Bankers should be there in good times and bad - Mark Prentice

The pandemic crisis has highlighted the increasing reluctance of high-street banks to support business owners in times of crisis. Understandably many of these business owners are now seeking an alternative.

Have mainstream banks been reluctant to support business owners
Have mainstream banks been reluctant to support business owners

It used to be a given that banks would support business owners through good times and bad. Yet the pandemic crisis suggests otherwise. Since March 2020, mainstream UK banks have appeared reluctant or unable to offer the support that many business owners might have hoped for.

This issue has certainly been a talking point among family firms and advisers that I know. Some have expressed frustration at how difficult it has become to have a proper conversation with anyone at their bank, while others have found that some banks have declined to let them open an account.

Sign up to our Opinion newsletter

Sign up to our Opinion newsletter

The pandemic crisis has been tough for the big banking groups. Struggling to reorganise themselves operationally, they’ve had to fight fires with large corporate clients hit hard by the crisis, while nervously eyeing up the heightened threat of fraud via the Bounce Back Loan scheme. Like tankers struggling to execute a U-turn, these huge institutions are particularly sensitive to ‘black swan’ events.

A Financial Times and Appian survey of 250+ senior banking executives in autumn 2020 offered a positive spin, reporting that the pandemic crisis had driven a surge of innovation in mainstream banking. Dig a little deeper though, and almost all of this ‘innovation’ was focused on cutting costs and increasing automation.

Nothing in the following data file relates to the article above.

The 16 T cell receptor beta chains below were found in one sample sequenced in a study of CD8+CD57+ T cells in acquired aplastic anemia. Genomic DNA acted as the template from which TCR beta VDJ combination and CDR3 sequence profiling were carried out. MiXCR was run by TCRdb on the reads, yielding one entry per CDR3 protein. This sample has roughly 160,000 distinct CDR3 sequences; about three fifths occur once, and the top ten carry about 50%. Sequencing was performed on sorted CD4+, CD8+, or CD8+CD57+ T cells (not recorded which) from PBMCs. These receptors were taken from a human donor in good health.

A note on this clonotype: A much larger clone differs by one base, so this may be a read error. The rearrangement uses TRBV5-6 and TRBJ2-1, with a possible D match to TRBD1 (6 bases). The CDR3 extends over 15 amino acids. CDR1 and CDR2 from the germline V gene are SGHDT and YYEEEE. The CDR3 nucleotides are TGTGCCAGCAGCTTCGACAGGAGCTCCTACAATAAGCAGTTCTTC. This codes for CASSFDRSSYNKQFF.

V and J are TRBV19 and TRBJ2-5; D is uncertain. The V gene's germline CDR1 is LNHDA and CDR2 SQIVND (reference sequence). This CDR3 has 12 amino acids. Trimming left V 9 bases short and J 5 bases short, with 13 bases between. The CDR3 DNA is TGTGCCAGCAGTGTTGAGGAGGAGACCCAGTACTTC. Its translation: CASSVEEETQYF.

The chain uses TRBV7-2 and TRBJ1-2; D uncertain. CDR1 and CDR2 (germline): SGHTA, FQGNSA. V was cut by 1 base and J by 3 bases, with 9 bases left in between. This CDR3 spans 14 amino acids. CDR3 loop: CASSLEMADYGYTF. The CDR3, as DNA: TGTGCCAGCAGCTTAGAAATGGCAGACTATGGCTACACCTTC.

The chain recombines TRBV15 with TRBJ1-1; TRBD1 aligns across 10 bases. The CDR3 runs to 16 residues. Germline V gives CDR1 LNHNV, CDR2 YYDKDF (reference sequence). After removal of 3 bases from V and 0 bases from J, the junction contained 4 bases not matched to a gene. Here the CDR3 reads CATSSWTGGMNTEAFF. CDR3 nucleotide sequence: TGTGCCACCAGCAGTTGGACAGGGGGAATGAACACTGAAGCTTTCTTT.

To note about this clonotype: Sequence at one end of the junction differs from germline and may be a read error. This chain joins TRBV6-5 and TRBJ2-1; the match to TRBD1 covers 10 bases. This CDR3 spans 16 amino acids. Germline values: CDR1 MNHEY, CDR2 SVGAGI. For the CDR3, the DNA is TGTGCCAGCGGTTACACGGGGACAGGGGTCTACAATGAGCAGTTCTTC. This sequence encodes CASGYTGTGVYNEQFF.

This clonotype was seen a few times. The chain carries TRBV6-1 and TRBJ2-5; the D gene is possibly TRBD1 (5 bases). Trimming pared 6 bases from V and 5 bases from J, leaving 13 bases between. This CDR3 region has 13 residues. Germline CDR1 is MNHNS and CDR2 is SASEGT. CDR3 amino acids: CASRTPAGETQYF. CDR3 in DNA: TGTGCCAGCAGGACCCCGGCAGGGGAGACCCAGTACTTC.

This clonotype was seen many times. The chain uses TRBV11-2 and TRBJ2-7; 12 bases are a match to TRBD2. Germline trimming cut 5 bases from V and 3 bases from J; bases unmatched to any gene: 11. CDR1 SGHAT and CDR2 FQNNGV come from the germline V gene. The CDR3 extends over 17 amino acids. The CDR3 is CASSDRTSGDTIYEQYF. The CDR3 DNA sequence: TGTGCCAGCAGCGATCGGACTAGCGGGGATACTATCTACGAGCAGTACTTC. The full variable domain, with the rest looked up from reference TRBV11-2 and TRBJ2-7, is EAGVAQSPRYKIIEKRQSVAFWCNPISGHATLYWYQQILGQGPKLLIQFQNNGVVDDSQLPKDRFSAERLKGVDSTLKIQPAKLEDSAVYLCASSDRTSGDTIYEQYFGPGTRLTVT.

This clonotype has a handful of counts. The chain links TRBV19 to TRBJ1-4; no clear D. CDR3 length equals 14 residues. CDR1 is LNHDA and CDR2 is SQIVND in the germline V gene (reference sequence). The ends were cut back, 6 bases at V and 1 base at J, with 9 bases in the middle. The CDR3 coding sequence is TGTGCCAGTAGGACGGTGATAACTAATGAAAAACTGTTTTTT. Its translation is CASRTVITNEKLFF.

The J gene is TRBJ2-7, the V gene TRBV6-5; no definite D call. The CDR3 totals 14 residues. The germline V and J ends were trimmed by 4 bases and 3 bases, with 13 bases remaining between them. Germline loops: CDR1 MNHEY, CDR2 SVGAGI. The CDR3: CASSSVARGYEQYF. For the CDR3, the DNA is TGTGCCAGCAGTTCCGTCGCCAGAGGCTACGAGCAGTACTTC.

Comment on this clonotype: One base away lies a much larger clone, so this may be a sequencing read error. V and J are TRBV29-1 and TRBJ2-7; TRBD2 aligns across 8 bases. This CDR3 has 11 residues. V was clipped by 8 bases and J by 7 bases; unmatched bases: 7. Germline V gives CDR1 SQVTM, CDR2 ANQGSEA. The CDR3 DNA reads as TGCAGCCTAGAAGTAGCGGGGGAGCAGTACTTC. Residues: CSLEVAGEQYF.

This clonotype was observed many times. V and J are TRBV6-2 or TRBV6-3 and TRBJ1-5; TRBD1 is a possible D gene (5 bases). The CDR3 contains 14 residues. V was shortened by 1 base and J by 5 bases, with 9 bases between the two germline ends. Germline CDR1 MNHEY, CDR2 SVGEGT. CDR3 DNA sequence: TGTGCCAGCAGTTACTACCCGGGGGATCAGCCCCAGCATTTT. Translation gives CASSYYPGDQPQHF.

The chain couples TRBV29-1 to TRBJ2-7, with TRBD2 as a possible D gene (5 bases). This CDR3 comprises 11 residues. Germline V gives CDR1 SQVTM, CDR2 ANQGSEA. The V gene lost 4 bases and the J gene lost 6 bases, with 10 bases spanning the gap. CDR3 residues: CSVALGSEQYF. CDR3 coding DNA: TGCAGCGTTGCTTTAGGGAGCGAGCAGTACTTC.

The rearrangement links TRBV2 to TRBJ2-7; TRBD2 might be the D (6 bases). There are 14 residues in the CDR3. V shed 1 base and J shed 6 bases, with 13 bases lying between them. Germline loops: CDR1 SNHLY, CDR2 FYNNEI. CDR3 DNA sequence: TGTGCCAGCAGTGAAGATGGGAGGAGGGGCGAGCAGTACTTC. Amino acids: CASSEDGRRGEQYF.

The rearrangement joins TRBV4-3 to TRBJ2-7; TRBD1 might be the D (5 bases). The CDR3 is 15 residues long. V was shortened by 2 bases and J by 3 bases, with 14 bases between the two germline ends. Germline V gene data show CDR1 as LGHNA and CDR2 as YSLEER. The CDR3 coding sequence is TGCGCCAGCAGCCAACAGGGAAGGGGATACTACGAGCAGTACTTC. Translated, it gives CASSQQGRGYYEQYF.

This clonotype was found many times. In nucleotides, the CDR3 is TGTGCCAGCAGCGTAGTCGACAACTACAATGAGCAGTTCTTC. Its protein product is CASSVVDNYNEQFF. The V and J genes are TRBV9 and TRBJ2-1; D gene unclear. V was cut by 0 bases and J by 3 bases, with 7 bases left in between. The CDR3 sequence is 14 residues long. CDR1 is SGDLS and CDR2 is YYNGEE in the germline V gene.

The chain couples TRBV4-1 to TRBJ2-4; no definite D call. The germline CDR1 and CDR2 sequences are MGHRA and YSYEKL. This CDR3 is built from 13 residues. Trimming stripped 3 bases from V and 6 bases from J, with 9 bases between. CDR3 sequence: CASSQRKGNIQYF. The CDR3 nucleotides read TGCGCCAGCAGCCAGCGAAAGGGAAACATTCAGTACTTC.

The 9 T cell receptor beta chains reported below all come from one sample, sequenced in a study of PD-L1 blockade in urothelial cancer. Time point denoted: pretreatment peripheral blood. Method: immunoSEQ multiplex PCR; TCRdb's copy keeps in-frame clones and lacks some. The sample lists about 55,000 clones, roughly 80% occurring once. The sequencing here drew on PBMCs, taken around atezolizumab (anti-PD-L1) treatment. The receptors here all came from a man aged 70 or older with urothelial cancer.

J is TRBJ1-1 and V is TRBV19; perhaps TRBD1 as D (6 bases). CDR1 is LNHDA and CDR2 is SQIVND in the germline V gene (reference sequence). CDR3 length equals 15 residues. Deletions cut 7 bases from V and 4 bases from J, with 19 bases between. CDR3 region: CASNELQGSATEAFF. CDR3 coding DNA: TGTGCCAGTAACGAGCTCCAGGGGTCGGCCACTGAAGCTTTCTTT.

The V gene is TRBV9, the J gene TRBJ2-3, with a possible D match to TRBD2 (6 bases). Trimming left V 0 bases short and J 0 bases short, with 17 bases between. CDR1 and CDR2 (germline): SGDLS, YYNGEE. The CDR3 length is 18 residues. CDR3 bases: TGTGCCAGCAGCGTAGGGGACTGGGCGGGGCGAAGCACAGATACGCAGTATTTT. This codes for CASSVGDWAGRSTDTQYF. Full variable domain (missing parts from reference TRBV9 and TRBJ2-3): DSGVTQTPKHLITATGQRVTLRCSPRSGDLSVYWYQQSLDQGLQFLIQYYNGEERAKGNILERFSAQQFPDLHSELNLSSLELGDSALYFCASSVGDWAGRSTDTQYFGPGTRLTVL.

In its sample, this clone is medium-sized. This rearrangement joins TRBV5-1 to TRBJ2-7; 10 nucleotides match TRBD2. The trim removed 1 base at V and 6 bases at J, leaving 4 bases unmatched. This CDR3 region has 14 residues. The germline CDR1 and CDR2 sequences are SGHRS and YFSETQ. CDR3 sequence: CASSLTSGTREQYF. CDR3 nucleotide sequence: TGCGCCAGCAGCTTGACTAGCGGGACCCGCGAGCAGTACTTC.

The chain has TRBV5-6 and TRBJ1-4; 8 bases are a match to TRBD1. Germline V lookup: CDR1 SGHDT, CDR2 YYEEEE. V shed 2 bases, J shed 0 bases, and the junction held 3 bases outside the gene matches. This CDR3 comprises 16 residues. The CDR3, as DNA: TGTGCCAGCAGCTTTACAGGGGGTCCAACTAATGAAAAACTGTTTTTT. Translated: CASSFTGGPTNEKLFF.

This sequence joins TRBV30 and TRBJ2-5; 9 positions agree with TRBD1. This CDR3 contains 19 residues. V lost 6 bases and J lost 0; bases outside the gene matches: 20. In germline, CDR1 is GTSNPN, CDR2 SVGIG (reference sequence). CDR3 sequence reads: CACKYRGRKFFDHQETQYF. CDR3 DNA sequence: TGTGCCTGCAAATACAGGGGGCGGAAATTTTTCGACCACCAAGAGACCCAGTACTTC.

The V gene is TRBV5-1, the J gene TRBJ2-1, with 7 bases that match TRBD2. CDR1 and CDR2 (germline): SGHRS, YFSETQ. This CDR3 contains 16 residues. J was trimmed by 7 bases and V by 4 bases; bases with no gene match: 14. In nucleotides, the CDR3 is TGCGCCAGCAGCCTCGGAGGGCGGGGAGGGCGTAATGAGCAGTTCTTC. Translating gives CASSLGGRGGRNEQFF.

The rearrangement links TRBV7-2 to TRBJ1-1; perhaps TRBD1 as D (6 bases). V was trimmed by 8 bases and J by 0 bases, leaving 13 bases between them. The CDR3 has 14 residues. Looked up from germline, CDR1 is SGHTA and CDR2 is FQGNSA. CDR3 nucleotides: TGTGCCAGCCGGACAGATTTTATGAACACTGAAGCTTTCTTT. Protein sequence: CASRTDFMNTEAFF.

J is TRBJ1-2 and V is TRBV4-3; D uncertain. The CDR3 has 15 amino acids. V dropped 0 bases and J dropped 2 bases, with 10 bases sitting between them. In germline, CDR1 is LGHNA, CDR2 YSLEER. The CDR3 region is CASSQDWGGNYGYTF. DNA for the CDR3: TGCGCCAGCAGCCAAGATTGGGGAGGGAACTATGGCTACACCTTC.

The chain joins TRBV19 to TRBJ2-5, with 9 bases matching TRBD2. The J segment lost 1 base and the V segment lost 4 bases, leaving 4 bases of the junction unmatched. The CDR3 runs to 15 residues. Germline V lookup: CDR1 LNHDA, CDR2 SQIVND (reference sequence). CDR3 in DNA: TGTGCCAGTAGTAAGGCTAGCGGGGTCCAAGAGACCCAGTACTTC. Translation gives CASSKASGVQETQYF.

The crisis appears to have accelerated the desire of the UK’s largest banks to withdraw further from contact with their customers. A 2020 Kearney report predicted that 40,000 bank branches will close across Europe in the next three years, following a 31% shrinkage over the past decade.

Similar concerns have been expressed across the Atlantic. In December, a group of senior economists and academics published a report on US banks’ treatment of long-term borrowers during the crisis. “Firms may not be able to count on relief from their relationship banks during rare problem circumstances or ‘black swan’ events,” it concluded, adding that some smaller US banks had offered significantly more support.

It’s a familiar-sounding trend. Although Hampden & Co is a private bank, rather than a business bank, we do provide business banking services to some of our clients – typically owner-managers of businesses with low-volume, high-value transactions.

Therefore, unlike mainstream banks, we haven’t been distracted by fighting fires on behalf of corporate clients. It’s very much been business as usual for us, albeit somewhat brisker as increasing numbers of people turn to private banking. Many tell us that they like the fact we aren’t driven by algorithms and call centres. Instead, our clients can speak directly to an experienced banker – someone who understands them and their finances – whenever they need to.

The founder of ‘black swan theory’, Nassim Nicholas Taleb, argues that COVID-19 is a ‘white swan’ event rather than a black one because a global pandemic was entirely predictable. However, the crisis has clearly had an extraordinary impact on people’s lives and businesses, and will continue to do so for months and maybe years. And whatever the colour of the swans shaping our horizons, bankers really should be there for their clients – in good times and bad.

Mark Prentice is Head of Banking with Hampden & Co.

 0 comments

Want to join the conversation? Please or to comment on this article.